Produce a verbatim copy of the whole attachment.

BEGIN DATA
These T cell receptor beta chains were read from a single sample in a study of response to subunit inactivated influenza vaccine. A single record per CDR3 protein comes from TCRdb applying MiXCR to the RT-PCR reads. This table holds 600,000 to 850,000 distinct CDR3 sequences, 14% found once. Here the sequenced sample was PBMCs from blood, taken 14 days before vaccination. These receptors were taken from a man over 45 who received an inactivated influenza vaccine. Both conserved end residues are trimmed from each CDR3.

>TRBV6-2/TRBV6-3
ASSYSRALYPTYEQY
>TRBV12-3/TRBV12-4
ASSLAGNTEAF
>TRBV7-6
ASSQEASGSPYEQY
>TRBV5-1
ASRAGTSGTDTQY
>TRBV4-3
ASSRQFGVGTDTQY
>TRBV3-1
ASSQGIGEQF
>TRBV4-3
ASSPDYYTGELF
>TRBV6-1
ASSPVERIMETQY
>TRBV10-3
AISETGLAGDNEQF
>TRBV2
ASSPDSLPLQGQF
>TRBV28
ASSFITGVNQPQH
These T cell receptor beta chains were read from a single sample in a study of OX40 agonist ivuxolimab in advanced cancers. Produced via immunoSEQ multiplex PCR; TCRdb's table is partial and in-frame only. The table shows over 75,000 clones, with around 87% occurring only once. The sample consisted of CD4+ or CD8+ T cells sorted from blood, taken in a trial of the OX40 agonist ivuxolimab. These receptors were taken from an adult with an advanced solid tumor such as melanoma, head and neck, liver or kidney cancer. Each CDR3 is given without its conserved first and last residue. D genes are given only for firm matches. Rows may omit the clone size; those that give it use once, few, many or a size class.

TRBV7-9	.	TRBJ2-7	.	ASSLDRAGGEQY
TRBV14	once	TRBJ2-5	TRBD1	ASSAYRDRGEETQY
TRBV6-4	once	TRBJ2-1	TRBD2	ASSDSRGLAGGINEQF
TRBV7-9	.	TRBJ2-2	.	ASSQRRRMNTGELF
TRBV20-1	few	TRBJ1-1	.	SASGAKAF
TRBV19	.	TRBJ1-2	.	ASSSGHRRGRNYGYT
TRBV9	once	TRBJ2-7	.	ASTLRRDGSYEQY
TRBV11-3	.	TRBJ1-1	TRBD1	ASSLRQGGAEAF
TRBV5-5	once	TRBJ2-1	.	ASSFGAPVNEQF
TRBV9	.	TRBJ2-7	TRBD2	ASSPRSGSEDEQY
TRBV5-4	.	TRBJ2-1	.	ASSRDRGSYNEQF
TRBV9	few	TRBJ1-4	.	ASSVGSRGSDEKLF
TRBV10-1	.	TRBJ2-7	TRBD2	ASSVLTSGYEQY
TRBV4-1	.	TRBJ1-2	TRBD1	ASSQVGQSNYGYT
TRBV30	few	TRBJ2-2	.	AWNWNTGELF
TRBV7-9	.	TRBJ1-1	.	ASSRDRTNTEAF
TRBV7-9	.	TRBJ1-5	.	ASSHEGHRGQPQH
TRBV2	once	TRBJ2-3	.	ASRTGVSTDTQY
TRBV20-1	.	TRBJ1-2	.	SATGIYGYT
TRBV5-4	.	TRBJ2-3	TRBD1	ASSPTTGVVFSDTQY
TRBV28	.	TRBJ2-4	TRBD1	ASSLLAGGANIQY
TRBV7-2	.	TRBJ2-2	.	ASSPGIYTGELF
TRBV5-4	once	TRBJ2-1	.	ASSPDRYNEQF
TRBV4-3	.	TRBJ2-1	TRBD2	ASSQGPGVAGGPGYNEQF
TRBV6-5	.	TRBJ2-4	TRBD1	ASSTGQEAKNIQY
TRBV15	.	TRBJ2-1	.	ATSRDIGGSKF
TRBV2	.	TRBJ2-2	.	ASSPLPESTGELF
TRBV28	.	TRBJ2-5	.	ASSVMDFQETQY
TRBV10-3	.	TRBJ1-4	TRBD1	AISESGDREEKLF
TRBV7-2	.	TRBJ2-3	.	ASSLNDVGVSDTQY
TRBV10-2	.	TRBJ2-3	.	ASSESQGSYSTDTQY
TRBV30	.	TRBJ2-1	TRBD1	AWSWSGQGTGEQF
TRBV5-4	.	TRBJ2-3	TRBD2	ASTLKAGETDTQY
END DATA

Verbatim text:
These T cell receptor beta chains were read from a single sample in a study of response to subunit inactivated influenza vaccine. A single record per CDR3 protein comes from TCRdb applying MiXCR to the RT-PCR reads. This table holds 600,000 to 850,000 distinct CDR3 sequences, 14% found once. Here the sequenced sample was PBMCs from blood, taken 14 days before vaccination. These receptors were taken from a man over 45 who received an inactivated influenza vaccine. Both conserved end residues are trimmed from each CDR3.

>TRBV6-2/TRBV6-3
ASSYSRALYPTYEQY
>TRBV12-3/TRBV12-4
ASSLAGNTEAF
>TRBV7-6
ASSQEASGSPYEQY
>TRBV5-1
ASRAGTSGTDTQY
>TRBV4-3
ASSRQFGVGTDTQY
>TRBV3-1
ASSQGIGEQF
>TRBV4-3
ASSPDYYTGELF
>TRBV6-1
ASSPVERIMETQY
>TRBV10-3
AISETGLAGDNEQF
>TRBV2
ASSPDSLPLQGQF
>TRBV28
ASSFITGVNQPQH
These T cell receptor beta chains were read from a single sample in a study of OX40 agonist ivuxolimab in advanced cancers. Produced via immunoSEQ multiplex PCR; TCRdb's table is partial and in-frame only. The table shows over 75,000 clones, with around 87% occurring only once. The sample consisted of CD4+ or CD8+ T cells sorted from blood, taken in a trial of the OX40 agonist ivuxolimab. These receptors were taken from an adult with an advanced solid tumor such as melanoma, head and neck, liver or kidney cancer. Each CDR3 is given without its conserved first and last residue. D genes are given only for firm matches. Rows may omit the clone size; those that give it use once, few, many or a size class.

TRBV7-9	.	TRBJ2-7	.	ASSLDRAGGEQY
TRBV14	once	TRBJ2-5	TRBD1	ASSAYRDRGEETQY
TRBV6-4	once	TRBJ2-1	TRBD2	ASSDSRGLAGGINEQF
TRBV7-9	.	TRBJ2-2	.	ASSQRRRMNTGELF
TRBV20-1	few	TRBJ1-1	.	SASGAKAF
TRBV19	.	TRBJ1-2	.	ASSSGHRRGRNYGYT
TRBV9	once	TRBJ2-7	.	ASTLRRDGSYEQY
TRBV11-3	.	TRBJ1-1	TRBD1	ASSLRQGGAEAF
TRBV5-5	once	TRBJ2-1	.	ASSFGAPVNEQF
TRBV9	.	TRBJ2-7	TRBD2	ASSPRSGSEDEQY
TRBV5-4	.	TRBJ2-1	.	ASSRDRGSYNEQF
TRBV9	few	TRBJ1-4	.	ASSVGSRGSDEKLF
TRBV10-1	.	TRBJ2-7	TRBD2	ASSVLTSGYEQY
TRBV4-1	.	TRBJ1-2	TRBD1	ASSQVGQSNYGYT
TRBV30	few	TRBJ2-2	.	AWNWNTGELF
TRBV7-9	.	TRBJ1-1	.	ASSRDRTNTEAF
TRBV7-9	.	TRBJ1-5	.	ASSHEGHRGQPQH
TRBV2	once	TRBJ2-3	.	ASRTGVSTDTQY
TRBV20-1	.	TRBJ1-2	.	SATGIYGYT
TRBV5-4	.	TRBJ2-3	TRBD1	ASSPTTGVVFSDTQY
TRBV28	.	TRBJ2-4	TRBD1	ASSLLAGGANIQY
TRBV7-2	.	TRBJ2-2	.	ASSPGIYTGELF
TRBV5-4	once	TRBJ2-1	.	ASSPDRYNEQF
TRBV4-3	.	TRBJ2-1	TRBD2	ASSQGPGVAGGPGYNEQF
TRBV6-5	.	TRBJ2-4	TRBD1	ASSTGQEAKNIQY
TRBV15	.	TRBJ2-1	.	ATSRDIGGSKF
TRBV2	.	TRBJ2-2	.	ASSPLPESTGELF
TRBV28	.	TRBJ2-5	.	ASSVMDFQETQY
TRBV10-3	.	TRBJ1-4	TRBD1	AISESGDREEKLF
TRBV7-2	.	TRBJ2-3	.	ASSLNDVGVSDTQY
TRBV10-2	.	TRBJ2-3	.	ASSESQGSYSTDTQY
TRBV30	.	TRBJ2-1	TRBD1	AWSWSGQGTGEQF
TRBV5-4	.	TRBJ2-3	TRBD2	ASTLKAGETDTQY